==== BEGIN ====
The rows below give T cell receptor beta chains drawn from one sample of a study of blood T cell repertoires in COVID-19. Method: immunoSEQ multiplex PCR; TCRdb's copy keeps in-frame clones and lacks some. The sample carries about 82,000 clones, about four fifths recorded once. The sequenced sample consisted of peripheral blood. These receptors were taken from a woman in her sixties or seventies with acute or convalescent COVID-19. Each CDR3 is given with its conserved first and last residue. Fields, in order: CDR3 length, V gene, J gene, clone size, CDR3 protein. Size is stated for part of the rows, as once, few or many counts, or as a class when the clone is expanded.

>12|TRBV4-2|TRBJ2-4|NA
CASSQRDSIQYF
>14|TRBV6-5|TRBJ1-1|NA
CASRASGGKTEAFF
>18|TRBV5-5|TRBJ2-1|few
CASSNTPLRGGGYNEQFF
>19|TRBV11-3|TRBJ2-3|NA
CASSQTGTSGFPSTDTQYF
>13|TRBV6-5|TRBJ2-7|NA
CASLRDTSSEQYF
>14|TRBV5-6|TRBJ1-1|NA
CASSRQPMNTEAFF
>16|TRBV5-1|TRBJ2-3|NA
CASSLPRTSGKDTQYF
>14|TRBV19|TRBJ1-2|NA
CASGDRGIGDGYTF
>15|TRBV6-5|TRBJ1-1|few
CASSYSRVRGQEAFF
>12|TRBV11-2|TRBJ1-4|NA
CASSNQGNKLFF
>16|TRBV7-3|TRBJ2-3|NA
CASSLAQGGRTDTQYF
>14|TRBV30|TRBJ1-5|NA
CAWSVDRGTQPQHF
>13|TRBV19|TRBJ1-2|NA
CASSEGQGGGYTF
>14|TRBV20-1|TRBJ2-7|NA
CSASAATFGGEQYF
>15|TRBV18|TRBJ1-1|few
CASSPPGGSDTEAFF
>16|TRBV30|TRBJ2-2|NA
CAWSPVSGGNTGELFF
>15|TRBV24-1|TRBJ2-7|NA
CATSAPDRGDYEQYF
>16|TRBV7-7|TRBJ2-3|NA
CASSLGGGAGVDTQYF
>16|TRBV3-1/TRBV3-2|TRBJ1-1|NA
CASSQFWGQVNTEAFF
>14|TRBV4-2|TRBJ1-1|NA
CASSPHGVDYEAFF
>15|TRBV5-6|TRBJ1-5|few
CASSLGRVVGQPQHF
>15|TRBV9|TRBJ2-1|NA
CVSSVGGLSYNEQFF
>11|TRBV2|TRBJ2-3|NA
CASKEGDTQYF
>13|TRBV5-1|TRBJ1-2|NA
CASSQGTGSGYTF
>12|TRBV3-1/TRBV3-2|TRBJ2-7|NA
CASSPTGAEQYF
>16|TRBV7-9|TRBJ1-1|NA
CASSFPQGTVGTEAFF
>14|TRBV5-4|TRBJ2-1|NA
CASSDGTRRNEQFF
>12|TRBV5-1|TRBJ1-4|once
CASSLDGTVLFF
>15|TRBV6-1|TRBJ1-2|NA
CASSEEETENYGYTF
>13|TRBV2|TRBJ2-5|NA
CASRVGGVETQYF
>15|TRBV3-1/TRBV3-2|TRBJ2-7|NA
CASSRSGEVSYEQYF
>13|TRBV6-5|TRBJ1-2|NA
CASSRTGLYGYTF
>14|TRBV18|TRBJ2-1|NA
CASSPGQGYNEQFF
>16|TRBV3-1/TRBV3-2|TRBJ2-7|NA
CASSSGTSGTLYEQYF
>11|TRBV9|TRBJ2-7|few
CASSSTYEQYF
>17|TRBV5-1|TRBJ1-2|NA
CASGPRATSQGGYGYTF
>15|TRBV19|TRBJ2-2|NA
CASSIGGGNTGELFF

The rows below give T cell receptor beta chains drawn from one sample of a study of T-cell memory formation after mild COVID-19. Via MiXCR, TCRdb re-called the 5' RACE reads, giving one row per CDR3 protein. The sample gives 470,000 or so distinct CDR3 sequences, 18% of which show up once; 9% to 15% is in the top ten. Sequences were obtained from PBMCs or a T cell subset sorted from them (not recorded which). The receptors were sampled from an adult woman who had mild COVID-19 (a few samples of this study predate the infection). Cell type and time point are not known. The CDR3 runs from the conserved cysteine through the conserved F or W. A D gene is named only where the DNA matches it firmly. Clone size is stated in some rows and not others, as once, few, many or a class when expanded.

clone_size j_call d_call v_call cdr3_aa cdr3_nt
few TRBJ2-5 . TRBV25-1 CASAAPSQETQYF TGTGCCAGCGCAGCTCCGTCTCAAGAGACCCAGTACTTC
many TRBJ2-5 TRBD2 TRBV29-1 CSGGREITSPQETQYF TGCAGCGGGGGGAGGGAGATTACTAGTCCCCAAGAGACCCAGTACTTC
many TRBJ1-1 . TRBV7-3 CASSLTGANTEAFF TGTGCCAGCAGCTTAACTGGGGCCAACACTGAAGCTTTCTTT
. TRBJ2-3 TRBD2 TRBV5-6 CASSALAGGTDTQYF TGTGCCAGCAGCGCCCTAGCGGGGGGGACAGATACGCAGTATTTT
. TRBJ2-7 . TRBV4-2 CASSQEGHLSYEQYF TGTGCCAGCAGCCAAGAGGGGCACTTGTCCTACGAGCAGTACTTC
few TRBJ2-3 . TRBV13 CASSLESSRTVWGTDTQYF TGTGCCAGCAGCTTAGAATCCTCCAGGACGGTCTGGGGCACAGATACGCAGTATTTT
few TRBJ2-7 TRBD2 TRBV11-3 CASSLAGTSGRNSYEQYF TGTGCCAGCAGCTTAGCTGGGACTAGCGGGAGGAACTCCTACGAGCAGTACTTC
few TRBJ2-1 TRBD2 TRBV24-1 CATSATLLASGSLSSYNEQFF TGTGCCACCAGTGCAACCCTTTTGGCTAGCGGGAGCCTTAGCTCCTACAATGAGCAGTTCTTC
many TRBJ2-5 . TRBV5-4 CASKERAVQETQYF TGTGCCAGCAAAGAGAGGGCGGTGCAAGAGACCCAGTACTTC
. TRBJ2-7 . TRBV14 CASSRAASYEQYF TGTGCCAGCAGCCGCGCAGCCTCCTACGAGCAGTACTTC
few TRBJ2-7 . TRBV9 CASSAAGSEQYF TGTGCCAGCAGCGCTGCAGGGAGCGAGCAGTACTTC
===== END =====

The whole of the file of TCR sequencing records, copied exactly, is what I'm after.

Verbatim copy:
The rows below give T cell receptor beta chains drawn from one sample of a study of blood T cell repertoires in COVID-19. Method: immunoSEQ multiplex PCR; TCRdb's copy keeps in-frame clones and lacks some. The sample carries about 82,000 clones, about four fifths recorded once. The sequenced sample consisted of peripheral blood. These receptors were taken from a woman in her sixties or seventies with acute or convalescent COVID-19. Each CDR3 is given with its conserved first and last residue. Fields, in order: CDR3 length, V gene, J gene, clone size, CDR3 protein. Size is stated for part of the rows, as once, few or many counts, or as a class when the clone is expanded.

>12|TRBV4-2|TRBJ2-4|NA
CASSQRDSIQYF
>14|TRBV6-5|TRBJ1-1|NA
CASRASGGKTEAFF
>18|TRBV5-5|TRBJ2-1|few
CASSNTPLRGGGYNEQFF
>19|TRBV11-3|TRBJ2-3|NA
CASSQTGTSGFPSTDTQYF
>13|TRBV6-5|TRBJ2-7|NA
CASLRDTSSEQYF
>14|TRBV5-6|TRBJ1-1|NA
CASSRQPMNTEAFF
>16|TRBV5-1|TRBJ2-3|NA
CASSLPRTSGKDTQYF
>14|TRBV19|TRBJ1-2|NA
CASGDRGIGDGYTF
>15|TRBV6-5|TRBJ1-1|few
CASSYSRVRGQEAFF
>12|TRBV11-2|TRBJ1-4|NA
CASSNQGNKLFF
>16|TRBV7-3|TRBJ2-3|NA
CASSLAQGGRTDTQYF
>14|TRBV30|TRBJ1-5|NA
CAWSVDRGTQPQHF
>13|TRBV19|TRBJ1-2|NA
CASSEGQGGGYTF
>14|TRBV20-1|TRBJ2-7|NA
CSASAATFGGEQYF
>15|TRBV18|TRBJ1-1|few
CASSPPGGSDTEAFF
>16|TRBV30|TRBJ2-2|NA
CAWSPVSGGNTGELFF
>15|TRBV24-1|TRBJ2-7|NA
CATSAPDRGDYEQYF
>16|TRBV7-7|TRBJ2-3|NA
CASSLGGGAGVDTQYF
>16|TRBV3-1/TRBV3-2|TRBJ1-1|NA
CASSQFWGQVNTEAFF
>14|TRBV4-2|TRBJ1-1|NA
CASSPHGVDYEAFF
>15|TRBV5-6|TRBJ1-5|few
CASSLGRVVGQPQHF
>15|TRBV9|TRBJ2-1|NA
CVSSVGGLSYNEQFF
>11|TRBV2|TRBJ2-3|NA
CASKEGDTQYF
>13|TRBV5-1|TRBJ1-2|NA
CASSQGTGSGYTF
>12|TRBV3-1/TRBV3-2|TRBJ2-7|NA
CASSPTGAEQYF
>16|TRBV7-9|TRBJ1-1|NA
CASSFPQGTVGTEAFF
>14|TRBV5-4|TRBJ2-1|NA
CASSDGTRRNEQFF
>12|TRBV5-1|TRBJ1-4|once
CASSLDGTVLFF
>15|TRBV6-1|TRBJ1-2|NA
CASSEEETENYGYTF
>13|TRBV2|TRBJ2-5|NA
CASRVGGVETQYF
>15|TRBV3-1/TRBV3-2|TRBJ2-7|NA
CASSRSGEVSYEQYF
>13|TRBV6-5|TRBJ1-2|NA
CASSRTGLYGYTF
>14|TRBV18|TRBJ2-1|NA
CASSPGQGYNEQFF
>16|TRBV3-1/TRBV3-2|TRBJ2-7|NA
CASSSGTSGTLYEQYF
>11|TRBV9|TRBJ2-7|few
CASSSTYEQYF
>17|TRBV5-1|TRBJ1-2|NA
CASGPRATSQGGYGYTF
>15|TRBV19|TRBJ2-2|NA
CASSIGGGNTGELFF

The rows below give T cell receptor beta chains drawn from one sample of a study of T-cell memory formation after mild COVID-19. Via MiXCR, TCRdb re-called the 5' RACE reads, giving one row per CDR3 protein. The sample gives 470,000 or so distinct CDR3 sequences, 18% of which show up once; 9% to 15% is in the top ten. Sequences were obtained from PBMCs or a T cell subset sorted from them (not recorded which). The receptors were sampled from an adult woman who had mild COVID-19 (a few samples of this study predate the infection). Cell type and time point are not known. The CDR3 runs from the conserved cysteine through the conserved F or W. A D gene is named only where the DNA matches it firmly. Clone size is stated in some rows and not others, as once, few, many or a class when expanded.

clone_size j_call d_call v_call cdr3_aa cdr3_nt
few TRBJ2-5 . TRBV25-1 CASAAPSQETQYF TGTGCCAGCGCAGCTCCGTCTCAAGAGACCCAGTACTTC
many TRBJ2-5 TRBD2 TRBV29-1 CSGGREITSPQETQYF TGCAGCGGGGGGAGGGAGATTACTAGTCCCCAAGAGACCCAGTACTTC
many TRBJ1-1 . TRBV7-3 CASSLTGANTEAFF TGTGCCAGCAGCTTAACTGGGGCCAACACTGAAGCTTTCTTT
. TRBJ2-3 TRBD2 TRBV5-6 CASSALAGGTDTQYF TGTGCCAGCAGCGCCCTAGCGGGGGGGACAGATACGCAGTATTTT
. TRBJ2-7 . TRBV4-2 CASSQEGHLSYEQYF TGTGCCAGCAGCCAAGAGGGGCACTTGTCCTACGAGCAGTACTTC
few TRBJ2-3 . TRBV13 CASSLESSRTVWGTDTQYF TGTGCCAGCAGCTTAGAATCCTCCAGGACGGTCTGGGGCACAGATACGCAGTATTTT
few TRBJ2-7 TRBD2 TRBV11-3 CASSLAGTSGRNSYEQYF TGTGCCAGCAGCTTAGCTGGGACTAGCGGGAGGAACTCCTACGAGCAGTACTTC
few TRBJ2-1 TRBD2 TRBV24-1 CATSATLLASGSLSSYNEQFF TGTGCCACCAGTGCAACCCTTTTGGCTAGCGGGAGCCTTAGCTCCTACAATGAGCAGTTCTTC
many TRBJ2-5 . TRBV5-4 CASKERAVQETQYF TGTGCCAGCAAAGAGAGGGCGGTGCAAGAGACCCAGTACTTC
. TRBJ2-7 . TRBV14 CASSRAASYEQYF TGTGCCAGCAGCCGCGCAGCCTCCTACGAGCAGTACTTC
few TRBJ2-7 . TRBV9 CASSAAGSEQYF TGTGCCAGCAGCGCTGCAGGGAGCGAGCAGTACTTC